The presentation to public and non public administrators yesterday went very well. Thank you to all who participated in the VoiceThread, it was one of the tools that provoked the most attention, especially after hearing what many of you had contributed to the conversation. The majority of people in both sessions were not aware of the ability for anyone to join online networks, (other than students) but then again many had not heard the term Web 2.0 or Read/Write web either, so we spent time talking about the evolution of the Internet over the past several years as well. From my experience I have found administrators are more comfortable talking about what they don’t know when in the company of their peers, more so than when in the company of their building faculty. Yesterday, there were many questions which were great.
I asked all who attended to be advocates for teachers in their buildings or districts, teachers who may come to them asking to use a tool an IT department may have blocked. I asked them all to believe in their staff, really to go to bat for them, because I know many classroom teachers do not feel as though they could ever “win” against IT. And rather than make the argument themselves, they give up at the first “access denied”. We need to have technology literate administrators, just as Karl Fisch and Terry Freedman blogged sometime last year about it is no longer ok to be a technologically illiterate teacher; I feel the same way about administrative staff as well. How are classroom teachers to move forward without support and understanding of what they are trying to accomplish from their building leaders? If the people in decision making positions are unaware of the tools and the possibilities those tools provide for students and learning then I’m afraid any significant change is light years away.
I hope to be able to have administrative staff development in my district this summer, and I hope as a result of yesterday’s sessions there may also be the possibility of offering something similar for all districts through the Intermediate Unit, as was done yesterday. I get impatient I know, thinking so many in people in leadership roles have no idea of the types of networks and collaborations we have at our fingertips. The resources we have available to one another and the sharing that takes place 24/6/365. I have to find a way to bring that awareness to my district.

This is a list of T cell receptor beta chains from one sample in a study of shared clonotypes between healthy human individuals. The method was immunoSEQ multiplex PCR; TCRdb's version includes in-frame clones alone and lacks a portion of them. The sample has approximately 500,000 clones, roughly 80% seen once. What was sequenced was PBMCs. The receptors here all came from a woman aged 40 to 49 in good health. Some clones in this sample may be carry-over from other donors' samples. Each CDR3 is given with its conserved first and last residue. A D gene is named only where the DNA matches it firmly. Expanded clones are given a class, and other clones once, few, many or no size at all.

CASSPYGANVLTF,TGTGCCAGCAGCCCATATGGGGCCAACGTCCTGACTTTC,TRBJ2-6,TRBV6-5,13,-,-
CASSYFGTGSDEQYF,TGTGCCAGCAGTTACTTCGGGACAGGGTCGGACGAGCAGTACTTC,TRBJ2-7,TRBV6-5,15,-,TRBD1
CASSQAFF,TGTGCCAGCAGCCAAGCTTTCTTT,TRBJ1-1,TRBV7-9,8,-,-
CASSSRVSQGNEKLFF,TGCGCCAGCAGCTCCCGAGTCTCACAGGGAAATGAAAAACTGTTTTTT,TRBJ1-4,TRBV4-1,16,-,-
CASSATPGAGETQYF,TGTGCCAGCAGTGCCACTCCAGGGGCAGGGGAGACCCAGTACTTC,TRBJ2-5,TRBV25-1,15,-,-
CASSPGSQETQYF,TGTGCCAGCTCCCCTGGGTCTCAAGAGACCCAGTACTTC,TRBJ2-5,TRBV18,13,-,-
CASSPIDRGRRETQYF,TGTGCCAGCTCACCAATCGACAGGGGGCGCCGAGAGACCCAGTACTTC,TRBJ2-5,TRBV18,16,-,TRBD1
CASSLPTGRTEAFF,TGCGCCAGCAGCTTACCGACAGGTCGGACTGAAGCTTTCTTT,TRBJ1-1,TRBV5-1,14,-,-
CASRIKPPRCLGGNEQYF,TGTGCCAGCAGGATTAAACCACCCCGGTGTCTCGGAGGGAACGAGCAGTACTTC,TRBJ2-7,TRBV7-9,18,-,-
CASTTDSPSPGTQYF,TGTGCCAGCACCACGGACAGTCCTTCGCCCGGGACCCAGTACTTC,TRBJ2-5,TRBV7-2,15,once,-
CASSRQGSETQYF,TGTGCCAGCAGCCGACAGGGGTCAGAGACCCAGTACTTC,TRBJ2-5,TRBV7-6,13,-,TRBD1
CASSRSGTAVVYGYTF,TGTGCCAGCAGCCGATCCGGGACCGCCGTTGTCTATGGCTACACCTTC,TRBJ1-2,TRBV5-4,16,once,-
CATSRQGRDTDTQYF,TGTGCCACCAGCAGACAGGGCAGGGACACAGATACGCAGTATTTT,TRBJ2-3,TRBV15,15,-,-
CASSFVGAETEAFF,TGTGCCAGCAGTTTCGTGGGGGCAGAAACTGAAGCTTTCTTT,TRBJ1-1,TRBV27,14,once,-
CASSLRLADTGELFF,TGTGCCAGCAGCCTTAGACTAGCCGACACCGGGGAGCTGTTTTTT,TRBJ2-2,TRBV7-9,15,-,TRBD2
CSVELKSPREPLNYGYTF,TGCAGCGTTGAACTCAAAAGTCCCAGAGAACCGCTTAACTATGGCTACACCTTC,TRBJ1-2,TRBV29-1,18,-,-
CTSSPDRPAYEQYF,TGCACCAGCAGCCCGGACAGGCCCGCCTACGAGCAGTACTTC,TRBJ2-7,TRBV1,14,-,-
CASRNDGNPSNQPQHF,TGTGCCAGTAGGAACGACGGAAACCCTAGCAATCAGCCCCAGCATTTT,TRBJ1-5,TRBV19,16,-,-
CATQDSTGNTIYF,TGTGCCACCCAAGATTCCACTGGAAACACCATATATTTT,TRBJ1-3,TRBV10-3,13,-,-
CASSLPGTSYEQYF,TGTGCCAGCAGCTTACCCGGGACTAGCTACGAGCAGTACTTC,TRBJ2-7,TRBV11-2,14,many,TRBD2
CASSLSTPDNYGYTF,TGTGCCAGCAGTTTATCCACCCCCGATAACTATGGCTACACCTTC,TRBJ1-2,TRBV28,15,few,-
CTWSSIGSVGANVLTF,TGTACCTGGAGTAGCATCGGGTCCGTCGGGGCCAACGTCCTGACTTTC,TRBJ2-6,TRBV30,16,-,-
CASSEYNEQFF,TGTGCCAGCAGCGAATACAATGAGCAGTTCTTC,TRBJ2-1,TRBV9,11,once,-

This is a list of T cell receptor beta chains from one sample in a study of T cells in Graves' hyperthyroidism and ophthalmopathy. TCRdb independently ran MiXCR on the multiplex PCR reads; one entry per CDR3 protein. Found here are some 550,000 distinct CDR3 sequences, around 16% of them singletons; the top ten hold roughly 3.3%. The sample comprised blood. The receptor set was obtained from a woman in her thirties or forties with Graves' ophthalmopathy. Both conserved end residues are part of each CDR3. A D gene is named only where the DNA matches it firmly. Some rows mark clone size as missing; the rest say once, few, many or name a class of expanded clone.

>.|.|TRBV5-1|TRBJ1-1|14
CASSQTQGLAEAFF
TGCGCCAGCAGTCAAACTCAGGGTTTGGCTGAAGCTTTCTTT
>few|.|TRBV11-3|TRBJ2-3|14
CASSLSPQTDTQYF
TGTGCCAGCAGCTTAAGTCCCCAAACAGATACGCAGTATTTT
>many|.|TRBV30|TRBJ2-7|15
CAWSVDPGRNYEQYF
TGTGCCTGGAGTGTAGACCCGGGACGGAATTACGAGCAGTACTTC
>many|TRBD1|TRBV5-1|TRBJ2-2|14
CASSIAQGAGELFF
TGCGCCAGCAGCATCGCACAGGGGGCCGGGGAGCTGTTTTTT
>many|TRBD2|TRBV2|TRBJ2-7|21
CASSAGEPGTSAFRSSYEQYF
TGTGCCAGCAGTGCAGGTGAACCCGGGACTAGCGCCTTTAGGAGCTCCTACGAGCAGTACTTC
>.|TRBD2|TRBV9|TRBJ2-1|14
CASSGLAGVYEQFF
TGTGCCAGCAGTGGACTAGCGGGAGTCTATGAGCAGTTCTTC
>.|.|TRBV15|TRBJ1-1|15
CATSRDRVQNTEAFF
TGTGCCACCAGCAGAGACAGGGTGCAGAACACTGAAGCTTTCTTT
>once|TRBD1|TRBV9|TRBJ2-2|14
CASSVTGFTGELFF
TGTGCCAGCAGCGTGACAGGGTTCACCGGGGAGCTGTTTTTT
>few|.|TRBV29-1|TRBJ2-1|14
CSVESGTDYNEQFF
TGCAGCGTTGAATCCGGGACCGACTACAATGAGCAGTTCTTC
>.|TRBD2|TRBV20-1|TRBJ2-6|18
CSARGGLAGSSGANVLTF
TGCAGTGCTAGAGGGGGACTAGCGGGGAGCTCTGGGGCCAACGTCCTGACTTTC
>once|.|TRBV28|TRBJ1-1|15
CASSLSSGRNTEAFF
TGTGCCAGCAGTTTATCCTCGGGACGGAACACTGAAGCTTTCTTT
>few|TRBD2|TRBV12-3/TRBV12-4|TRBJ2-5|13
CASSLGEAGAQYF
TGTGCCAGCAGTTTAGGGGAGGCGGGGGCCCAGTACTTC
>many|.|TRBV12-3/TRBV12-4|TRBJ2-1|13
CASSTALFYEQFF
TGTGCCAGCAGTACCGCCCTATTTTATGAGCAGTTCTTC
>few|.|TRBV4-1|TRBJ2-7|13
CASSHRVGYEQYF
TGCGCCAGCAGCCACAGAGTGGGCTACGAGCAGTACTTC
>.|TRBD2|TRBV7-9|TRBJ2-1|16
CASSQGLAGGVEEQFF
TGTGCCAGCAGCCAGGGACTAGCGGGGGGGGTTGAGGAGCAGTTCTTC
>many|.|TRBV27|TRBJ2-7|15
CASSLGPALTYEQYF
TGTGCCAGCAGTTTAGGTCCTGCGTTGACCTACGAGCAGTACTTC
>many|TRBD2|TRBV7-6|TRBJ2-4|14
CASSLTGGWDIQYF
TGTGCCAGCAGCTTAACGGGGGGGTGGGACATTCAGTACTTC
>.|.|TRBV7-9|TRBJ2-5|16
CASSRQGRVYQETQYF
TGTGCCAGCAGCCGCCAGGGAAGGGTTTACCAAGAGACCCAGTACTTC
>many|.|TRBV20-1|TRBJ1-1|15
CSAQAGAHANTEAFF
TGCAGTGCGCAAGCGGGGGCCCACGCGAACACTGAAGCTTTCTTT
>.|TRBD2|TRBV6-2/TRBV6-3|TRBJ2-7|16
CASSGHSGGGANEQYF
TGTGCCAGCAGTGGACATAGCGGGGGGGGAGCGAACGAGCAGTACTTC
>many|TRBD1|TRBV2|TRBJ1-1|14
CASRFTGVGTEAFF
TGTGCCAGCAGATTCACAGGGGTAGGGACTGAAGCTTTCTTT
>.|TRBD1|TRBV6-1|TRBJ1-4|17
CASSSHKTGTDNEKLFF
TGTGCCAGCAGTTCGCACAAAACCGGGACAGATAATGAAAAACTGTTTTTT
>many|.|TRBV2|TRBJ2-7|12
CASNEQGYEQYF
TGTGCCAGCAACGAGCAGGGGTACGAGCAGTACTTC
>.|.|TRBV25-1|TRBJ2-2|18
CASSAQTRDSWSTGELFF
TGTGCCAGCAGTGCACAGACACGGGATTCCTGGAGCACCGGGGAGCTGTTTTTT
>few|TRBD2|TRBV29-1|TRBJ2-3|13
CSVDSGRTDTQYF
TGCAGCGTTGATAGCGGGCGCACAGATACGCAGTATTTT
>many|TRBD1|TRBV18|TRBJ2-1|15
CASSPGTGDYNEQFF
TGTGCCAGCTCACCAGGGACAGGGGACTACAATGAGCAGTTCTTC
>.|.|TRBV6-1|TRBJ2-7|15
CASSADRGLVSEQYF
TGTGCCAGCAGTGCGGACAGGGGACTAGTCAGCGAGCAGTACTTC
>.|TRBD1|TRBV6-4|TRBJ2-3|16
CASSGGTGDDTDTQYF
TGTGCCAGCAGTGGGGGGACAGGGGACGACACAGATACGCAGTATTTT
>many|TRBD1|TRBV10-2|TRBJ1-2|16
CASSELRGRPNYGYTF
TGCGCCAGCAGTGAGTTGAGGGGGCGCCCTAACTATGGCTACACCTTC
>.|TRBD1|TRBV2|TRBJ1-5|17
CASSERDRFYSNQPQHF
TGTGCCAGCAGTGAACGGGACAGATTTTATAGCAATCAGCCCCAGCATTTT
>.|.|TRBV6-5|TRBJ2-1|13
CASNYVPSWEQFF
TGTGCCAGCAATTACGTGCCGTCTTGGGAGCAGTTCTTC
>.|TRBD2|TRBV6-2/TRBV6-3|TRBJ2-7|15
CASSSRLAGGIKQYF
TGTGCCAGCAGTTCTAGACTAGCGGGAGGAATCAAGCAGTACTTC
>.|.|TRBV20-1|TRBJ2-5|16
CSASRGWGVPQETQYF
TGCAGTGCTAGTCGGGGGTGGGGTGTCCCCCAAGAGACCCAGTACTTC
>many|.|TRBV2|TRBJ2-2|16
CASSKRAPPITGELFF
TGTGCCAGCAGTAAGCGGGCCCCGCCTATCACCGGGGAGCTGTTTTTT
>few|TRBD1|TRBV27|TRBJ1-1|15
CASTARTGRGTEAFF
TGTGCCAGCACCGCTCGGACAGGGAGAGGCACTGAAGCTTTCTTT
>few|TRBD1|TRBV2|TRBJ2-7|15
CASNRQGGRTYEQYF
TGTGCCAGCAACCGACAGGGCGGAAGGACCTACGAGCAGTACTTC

Here is a link to a wiki I would like to use in the summer for any staff development I do on social networking, networked learning. Thanks to anyone who contributes.
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Posted in education, meme on February 27, 2008|
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The title I have given this picture is Dream What You Imagine. I have been tagged by Cathy Nelson, so here is my contribution to the Passion Quilt. I have chosen this photograph of the Northern Lights in Alaska because this is something I have dreamed of seeing in person one day. It is difficult for me to imagine something this beautiful and spectacular. My hope is students of all ages are always encouraged to dream, and to imagine the possibilities ahead of them, and that they receive the support they need during their education to achieve what they imagine is possible in their lives.